The Mysterious History of Voice Mail
By the 1920s, people had begun using coin-operated record booths to create audio souvenirs — immortalizing their thoughts and feelings on a disc. Cariad Harmon travels to one of the last remaining record booths in Louisville, Kentucky, where she captures her own voice and revisits some touching messages from the past.
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This story comes from Cariad Harmon, an independent radio producer, writer, and musician based in Nashville, Tennessee. Cariad is originally from Great Britain but now lives in Music City where she can pursue her passions. These days, she prefers making stories to making music, working as a producer at Great Feeling Studios alongside Jakob Lewis — a fellow producer for THE BIG PONDER. Find out more about Cariad’s work on her website. There are only a handful of Voice-O-Graph record booths left in existence — and only three that are open to the public in the United States. So, Cariad travels to Louisville, Kentucky, to visit a booth and record her voice. She speaks with Tom Levin, a professor at Princeton University who is on a mission to archive every audio letter he can find. She also talks with Bill Bollman, an engineer and expert on Voice-O-Graph machines. Most of the music featured in this episode was licensed via Blue Dot Sessions. The song “The Lucky One” was written and performed by Cariad herself. The other recordings featured in this piece come from Tom Levin’s and Bill Bollman’s archives and were used with their permission. Mike Maguire took the photo for this episode at Byrdland Records in Washington, D.C. “HowSound” spoke with Cariad about the making of “Record Booth” for THE BIG PONDER — listen to the full interview here.
Cariad Harmon: This is Cariad Harmon with THE BIG PONDER.
Tom Levin: Okay, let’s do one more thing before we go downstairs. And that is: Let’s open a package.
Cariad Harmon: Professor Tom Levin is a media scholar working in the German department of Princeton University. And right now, he’s tearing into one of four packages that arrived from Ebay just this week.
[SOUNDS OF OPENING PACKAGES AND GIGGLING]
Tom Levin: [GIGGLES] This guy has done a good job of wrapping. Really a good job.
And then the ...
Cariad Harmon: You see, Tom is a collector with a capital “c.”
Tom Levin: To use the ugly term in collector language: I’m a completionist.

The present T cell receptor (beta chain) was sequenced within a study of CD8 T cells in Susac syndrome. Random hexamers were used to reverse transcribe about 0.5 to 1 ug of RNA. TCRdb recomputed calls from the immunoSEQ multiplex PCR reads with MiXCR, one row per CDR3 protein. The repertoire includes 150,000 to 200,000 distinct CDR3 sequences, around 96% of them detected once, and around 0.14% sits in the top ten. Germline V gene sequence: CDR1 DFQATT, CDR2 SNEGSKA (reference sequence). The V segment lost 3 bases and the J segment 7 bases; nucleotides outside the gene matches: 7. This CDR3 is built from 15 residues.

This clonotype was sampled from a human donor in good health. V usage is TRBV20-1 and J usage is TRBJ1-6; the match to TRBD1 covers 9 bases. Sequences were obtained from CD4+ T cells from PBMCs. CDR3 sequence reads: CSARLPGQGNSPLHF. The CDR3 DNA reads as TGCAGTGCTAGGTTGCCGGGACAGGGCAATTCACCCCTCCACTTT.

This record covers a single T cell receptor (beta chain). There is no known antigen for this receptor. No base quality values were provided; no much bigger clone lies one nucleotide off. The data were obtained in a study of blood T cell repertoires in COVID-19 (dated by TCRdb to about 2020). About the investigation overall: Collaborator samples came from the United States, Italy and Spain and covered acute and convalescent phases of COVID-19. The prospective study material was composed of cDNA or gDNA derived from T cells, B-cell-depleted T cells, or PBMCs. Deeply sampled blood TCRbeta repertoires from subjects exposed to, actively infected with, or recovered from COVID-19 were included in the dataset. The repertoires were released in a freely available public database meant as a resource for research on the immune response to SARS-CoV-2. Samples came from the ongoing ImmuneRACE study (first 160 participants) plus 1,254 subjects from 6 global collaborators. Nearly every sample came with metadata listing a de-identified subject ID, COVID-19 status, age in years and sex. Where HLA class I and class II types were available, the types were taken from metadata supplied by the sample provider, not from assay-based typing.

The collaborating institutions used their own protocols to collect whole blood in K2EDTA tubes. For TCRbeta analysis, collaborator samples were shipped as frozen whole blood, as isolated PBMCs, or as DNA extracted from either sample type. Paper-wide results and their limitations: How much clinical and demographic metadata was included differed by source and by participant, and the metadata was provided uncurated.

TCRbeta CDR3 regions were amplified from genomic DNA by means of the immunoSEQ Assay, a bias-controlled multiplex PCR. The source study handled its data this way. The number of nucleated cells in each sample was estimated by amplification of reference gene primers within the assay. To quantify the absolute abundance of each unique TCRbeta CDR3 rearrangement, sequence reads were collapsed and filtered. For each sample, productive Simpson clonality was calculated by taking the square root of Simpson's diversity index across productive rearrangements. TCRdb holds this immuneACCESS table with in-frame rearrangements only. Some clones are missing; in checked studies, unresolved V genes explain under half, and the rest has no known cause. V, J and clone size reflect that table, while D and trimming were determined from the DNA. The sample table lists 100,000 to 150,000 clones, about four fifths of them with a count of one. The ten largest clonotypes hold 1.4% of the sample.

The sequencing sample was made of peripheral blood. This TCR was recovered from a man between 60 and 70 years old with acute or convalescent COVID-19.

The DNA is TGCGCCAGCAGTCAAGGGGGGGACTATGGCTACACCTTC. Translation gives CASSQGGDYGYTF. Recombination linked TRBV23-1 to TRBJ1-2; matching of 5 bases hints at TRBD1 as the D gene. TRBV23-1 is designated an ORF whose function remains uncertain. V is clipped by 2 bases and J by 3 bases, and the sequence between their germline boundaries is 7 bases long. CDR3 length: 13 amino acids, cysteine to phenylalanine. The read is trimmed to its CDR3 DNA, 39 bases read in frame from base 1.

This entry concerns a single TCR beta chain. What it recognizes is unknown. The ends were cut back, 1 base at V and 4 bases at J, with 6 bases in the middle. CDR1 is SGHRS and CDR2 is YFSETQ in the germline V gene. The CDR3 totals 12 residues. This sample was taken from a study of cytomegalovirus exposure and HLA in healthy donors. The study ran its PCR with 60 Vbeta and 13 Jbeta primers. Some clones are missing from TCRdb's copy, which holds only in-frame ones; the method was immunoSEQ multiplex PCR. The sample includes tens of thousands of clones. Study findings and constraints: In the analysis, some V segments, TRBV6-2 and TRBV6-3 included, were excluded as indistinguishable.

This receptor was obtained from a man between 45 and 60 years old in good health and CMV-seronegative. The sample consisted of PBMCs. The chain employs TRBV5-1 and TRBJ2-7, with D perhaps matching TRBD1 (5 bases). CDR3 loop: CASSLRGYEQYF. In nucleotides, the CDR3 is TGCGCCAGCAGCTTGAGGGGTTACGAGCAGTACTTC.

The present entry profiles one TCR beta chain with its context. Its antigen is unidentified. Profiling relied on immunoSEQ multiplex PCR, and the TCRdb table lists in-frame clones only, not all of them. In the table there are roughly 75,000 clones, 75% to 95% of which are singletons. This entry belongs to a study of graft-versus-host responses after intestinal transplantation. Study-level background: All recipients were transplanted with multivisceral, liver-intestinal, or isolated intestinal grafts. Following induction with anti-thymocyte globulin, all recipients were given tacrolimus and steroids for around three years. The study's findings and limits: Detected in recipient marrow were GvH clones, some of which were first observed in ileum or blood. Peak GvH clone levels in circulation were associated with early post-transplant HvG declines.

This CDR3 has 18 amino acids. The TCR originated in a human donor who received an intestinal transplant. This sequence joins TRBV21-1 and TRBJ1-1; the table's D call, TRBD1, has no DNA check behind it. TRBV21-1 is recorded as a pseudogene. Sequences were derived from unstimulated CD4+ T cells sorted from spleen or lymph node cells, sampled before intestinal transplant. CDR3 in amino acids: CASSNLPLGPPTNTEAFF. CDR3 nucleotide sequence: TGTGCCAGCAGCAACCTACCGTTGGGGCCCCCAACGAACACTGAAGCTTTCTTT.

Cariad Harmon: And I’m here because, ten years ago, he made a discovery that has slowly taken over his mailbox and his life.
[MUSIC — “PALMS DOWN”]
Cariad Harmon: One Sunday morning back in 2011, Tom was browsing at his favorite local flea market when he found something he had never seen before. A small cardboard record inside a weathered envelope.
Tom Levin: And I brought it home, put it on my record player. And it turns out, it was a spoken letter from a soldier.
[RECORD PLAYING: HELLO MARY, THIS IS BUZZ SPEAKING. AXEL AND I ARE OVER AT THE USO BUILDING HERE AT EGLIN FIELD. WE’RE JUST LOAFING AROUND AS USUAL AND DECIDED TO MAKE USE OF THIS LITTLE GADGET THAT THEY HAVE HERE. BOY, I LOVE TO TALK ... ]
Cariad Harmon: The recording itself was mostly small talk, but Tom was fascinated. What gadget? What was this record even? And where had it come from?
Tom Levin: You know, I’m a scholar, so what scholars do is they start doing research and I went online and I went to the library and I checked all my sources. And to my astonishment, I could come up with nothing.
Cariad Harmon: As a media scholar, Tom has spent much of his career exploring the history of technology and sound. He’s written and translated books, curated exhibitions ... The guy teaches at Princeton. Yet neither he nor any of his colleagues knew anything about mailable records like this one.
Tom Levin: And so I started using Ebay and various Ebay-like sites all over the world and going to flea markets. And pretty soon, I was finding more and more of these discs.
[ARCHIVAL MUSIC RECORDING — “EVERYTIME IT RAINS”]
Cariad Harmon: As Tom searched, he found hundreds and hundreds of records, going back as far as the 1920s, and they were showing up all over the place. He found listings in Argentina, Australia, Belgium, Brazil, Canada, Germany, Luxembourg, Poland, Portugal, Taiwan ...
Tom Levin: And at a certain point, my wife thought I was having an affair because I was getting up at all hours of the night and going to my computer. She said, what are you doing? And when I explained to her that I was putting in bids for gramophonic letters, she found it a bit perplexing.
[MUSIC — “WELCOME HOME SONNY”]
Cariad Harmon: Tom had discovered the lost history of voice mail: gramophonic letters. For four decades, from the ’20s right up until the mid-’60s, people were recording their voices and mailing them to each other, right through the postal service. No telephones or computers required. Just a recording device and a stamp or two, and anyone could leave a message for a friend, family member, or long-distance lover anywhere in the world.
Cariad Harmon: Was that exciting to you as a collector?
Tom Levin: Yes! You feel like you’re doing pioneer work. It’s all new territory since everything remains to be discovered, right? It’s all fresh!
Cariad Harmon: So I’m assuming there’s a method to your, to your madness here. Can you talk me through how you’ve organized this?